Create an Account - Increase your productivity, customize your experience, and engage in information you care about.
Combined Sewer Overflows (CSO) contain not only storm water but also untreated human and industrial waste, toxic materials, and debris. This is a major water pollution concern. CSOs are among the sources responsible for beach closings, shell-fishing restrictions, aesthetic impairments and other water body impairments. Additionally, contact with discharges from CSOs can have adverse effects on human health.
Show All Answers
The City of Bowling Green has spent millions of dollars to reduce clean water Inflow and Infiltration into the combined and sanitary sewer system, as well as increasing the treatment capacity at the WPC. As a result, the duration of CSOs and the concentration of pollutants has been reduced.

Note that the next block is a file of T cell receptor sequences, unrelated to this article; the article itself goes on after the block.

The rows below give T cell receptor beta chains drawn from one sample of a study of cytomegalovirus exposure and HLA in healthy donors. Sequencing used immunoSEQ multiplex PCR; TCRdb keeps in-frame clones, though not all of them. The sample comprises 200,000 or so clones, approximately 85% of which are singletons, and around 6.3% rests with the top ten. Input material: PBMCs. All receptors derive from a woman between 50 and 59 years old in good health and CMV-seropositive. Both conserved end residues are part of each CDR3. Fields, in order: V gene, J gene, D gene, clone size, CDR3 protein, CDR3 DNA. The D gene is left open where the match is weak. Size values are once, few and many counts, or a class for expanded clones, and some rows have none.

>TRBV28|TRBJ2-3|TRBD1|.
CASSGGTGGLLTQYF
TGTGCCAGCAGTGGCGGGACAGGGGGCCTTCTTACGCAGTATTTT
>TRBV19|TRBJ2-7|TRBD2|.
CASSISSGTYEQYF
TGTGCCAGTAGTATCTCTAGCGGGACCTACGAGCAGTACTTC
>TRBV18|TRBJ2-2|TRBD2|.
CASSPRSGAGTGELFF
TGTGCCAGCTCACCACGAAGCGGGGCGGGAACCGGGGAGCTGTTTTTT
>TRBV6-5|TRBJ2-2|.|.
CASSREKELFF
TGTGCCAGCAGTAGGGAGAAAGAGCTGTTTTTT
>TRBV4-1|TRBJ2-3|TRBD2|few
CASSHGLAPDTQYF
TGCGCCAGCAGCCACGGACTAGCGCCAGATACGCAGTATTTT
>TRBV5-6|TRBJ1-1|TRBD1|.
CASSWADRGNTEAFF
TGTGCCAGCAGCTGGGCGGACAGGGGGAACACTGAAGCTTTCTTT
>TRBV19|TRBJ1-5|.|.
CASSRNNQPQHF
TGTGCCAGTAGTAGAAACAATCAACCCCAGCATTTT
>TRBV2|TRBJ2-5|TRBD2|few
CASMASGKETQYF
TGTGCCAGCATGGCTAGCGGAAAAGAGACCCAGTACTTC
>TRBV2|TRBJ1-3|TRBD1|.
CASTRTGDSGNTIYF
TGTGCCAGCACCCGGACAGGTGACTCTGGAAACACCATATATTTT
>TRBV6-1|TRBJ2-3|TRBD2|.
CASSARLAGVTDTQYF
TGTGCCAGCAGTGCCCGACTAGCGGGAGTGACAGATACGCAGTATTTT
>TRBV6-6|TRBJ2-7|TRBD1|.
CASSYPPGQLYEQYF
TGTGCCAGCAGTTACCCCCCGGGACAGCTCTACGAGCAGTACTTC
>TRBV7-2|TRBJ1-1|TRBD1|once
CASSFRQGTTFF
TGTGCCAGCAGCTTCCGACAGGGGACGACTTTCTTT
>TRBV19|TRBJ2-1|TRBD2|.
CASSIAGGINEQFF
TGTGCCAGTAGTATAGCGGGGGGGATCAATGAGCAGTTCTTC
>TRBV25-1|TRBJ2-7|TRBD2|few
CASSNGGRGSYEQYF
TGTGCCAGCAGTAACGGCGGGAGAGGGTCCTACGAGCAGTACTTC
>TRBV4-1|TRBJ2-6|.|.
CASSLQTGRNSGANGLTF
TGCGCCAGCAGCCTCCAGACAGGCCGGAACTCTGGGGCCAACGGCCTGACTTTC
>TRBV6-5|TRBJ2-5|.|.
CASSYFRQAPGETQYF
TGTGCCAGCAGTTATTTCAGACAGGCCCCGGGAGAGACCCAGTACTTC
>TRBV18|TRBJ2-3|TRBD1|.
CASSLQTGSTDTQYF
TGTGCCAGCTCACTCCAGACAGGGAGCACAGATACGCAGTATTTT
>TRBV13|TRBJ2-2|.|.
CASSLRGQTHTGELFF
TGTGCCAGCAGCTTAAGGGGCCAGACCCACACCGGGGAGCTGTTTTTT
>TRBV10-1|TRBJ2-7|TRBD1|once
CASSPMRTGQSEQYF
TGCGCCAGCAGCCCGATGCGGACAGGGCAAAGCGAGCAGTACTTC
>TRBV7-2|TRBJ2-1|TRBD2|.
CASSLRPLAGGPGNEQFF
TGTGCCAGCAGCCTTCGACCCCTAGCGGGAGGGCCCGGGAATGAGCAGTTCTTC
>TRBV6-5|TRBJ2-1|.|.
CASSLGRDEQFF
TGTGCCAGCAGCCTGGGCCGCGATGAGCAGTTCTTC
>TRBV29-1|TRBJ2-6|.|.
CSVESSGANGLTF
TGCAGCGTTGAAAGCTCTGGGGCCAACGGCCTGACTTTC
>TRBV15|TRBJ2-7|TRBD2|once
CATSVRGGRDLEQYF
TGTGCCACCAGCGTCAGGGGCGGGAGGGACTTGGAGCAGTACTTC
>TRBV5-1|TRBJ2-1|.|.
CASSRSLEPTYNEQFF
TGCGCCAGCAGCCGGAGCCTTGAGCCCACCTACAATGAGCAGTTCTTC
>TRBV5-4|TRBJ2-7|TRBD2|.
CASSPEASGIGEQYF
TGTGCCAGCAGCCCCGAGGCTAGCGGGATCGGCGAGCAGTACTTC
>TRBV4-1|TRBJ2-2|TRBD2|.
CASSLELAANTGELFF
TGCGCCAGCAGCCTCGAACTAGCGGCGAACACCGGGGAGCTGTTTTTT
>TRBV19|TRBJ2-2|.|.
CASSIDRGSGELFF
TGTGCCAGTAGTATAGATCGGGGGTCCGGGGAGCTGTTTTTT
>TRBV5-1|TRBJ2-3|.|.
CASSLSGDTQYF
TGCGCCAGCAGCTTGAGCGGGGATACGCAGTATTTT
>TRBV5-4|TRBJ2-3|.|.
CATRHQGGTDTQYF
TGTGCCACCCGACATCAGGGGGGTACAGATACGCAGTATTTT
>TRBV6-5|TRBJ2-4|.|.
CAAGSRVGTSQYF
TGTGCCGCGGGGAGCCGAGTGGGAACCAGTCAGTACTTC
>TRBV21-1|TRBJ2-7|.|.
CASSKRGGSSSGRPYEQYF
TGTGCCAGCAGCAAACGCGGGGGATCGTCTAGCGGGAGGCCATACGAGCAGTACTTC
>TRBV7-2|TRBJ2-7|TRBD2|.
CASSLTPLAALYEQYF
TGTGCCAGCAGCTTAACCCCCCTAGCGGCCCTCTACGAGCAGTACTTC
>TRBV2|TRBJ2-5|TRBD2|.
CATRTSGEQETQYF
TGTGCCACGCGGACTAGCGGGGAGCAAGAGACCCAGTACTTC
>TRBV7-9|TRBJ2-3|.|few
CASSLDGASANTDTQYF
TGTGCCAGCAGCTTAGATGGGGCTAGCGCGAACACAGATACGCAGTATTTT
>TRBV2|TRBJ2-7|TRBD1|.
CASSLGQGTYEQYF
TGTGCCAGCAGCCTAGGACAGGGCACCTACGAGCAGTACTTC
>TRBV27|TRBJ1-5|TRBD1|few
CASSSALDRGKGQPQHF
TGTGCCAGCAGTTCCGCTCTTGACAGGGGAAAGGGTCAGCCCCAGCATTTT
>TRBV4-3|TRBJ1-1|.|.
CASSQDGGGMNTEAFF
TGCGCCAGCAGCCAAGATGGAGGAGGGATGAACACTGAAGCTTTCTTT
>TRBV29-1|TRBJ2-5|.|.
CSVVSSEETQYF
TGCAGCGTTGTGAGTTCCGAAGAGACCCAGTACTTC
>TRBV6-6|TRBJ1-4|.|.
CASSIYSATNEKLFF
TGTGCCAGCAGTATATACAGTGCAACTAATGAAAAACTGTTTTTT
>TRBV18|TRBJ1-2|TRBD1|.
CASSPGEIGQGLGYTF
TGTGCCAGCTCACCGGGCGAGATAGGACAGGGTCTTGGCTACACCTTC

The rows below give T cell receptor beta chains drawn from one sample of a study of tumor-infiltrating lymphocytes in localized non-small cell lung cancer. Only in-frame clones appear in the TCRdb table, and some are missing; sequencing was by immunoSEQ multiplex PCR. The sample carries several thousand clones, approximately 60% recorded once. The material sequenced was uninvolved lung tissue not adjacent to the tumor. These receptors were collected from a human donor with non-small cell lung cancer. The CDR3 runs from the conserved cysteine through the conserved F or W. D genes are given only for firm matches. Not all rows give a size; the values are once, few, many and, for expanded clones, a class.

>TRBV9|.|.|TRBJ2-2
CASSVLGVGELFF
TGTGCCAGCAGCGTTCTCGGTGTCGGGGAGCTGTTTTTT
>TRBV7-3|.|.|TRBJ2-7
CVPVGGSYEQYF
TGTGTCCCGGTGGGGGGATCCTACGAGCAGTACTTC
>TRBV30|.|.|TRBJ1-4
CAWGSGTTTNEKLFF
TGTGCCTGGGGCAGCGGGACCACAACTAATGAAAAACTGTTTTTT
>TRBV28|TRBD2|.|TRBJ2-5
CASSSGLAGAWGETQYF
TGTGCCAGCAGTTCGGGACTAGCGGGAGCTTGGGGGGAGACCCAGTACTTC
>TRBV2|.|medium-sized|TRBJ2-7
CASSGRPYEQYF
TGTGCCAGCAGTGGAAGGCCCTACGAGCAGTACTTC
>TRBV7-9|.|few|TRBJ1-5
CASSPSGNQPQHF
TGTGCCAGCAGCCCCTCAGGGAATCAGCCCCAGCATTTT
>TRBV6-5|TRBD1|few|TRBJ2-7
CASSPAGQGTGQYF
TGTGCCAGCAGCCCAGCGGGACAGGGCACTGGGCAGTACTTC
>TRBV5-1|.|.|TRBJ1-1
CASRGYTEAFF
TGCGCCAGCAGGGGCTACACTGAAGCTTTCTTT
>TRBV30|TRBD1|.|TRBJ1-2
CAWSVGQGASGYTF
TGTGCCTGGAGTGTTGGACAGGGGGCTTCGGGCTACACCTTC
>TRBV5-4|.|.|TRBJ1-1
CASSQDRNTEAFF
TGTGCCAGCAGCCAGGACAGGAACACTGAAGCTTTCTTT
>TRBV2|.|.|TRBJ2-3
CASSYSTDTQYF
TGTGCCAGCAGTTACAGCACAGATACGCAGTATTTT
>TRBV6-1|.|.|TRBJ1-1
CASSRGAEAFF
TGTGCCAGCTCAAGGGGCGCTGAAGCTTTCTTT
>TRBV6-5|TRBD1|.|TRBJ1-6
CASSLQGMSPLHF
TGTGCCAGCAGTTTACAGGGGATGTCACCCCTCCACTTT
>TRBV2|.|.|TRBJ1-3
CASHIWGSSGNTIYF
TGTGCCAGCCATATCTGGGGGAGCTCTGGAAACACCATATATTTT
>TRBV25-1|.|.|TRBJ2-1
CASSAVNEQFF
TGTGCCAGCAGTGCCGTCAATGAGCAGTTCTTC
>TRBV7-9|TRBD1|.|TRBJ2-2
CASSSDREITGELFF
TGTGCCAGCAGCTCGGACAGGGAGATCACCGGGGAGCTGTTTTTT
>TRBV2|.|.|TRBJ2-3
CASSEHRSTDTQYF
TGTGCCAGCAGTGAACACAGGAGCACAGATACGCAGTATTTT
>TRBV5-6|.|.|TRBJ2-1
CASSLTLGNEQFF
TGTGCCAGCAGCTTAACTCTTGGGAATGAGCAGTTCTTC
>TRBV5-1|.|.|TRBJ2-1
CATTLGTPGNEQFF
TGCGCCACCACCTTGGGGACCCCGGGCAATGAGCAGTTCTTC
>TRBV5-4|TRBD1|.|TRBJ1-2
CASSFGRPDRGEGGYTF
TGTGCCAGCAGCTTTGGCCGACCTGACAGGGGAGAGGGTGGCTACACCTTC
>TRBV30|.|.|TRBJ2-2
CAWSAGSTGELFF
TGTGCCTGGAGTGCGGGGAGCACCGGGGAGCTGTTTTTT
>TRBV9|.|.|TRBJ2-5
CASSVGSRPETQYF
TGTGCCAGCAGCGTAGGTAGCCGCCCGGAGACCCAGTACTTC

The City is in compliance with the Ohio Environmental Protection Agency (EPA) to reduce our CSO events to 4 or less per year. A Long Term Control Plan (LTCP) was created that addressed the necessary steps to reduce the number of CSO events to the Ohio EPA NPDES permit limits. The current LTCP is on hold for further review until modifications are made to the WPC, and the E Poe Road and Mercer Road Pump Station.
In addition, the City has developed a Comprehensive Waste Water Strategy (PDF) to help reduce CSOs.
The following list are just a few examples to achieve these goals:
There are multiple ways in which citizens can help reduce the impacts of CSOs. Please contact the Utilities Department or the Water and Sewer Division for more information. View the Clean Water Removal page for more information.
The City also distributed a Wet Basement brochure in the utility bills in September 2009. This brochure explained how removing clean water from the sewer can help reduce wet basements and Combined Sewer Overflows.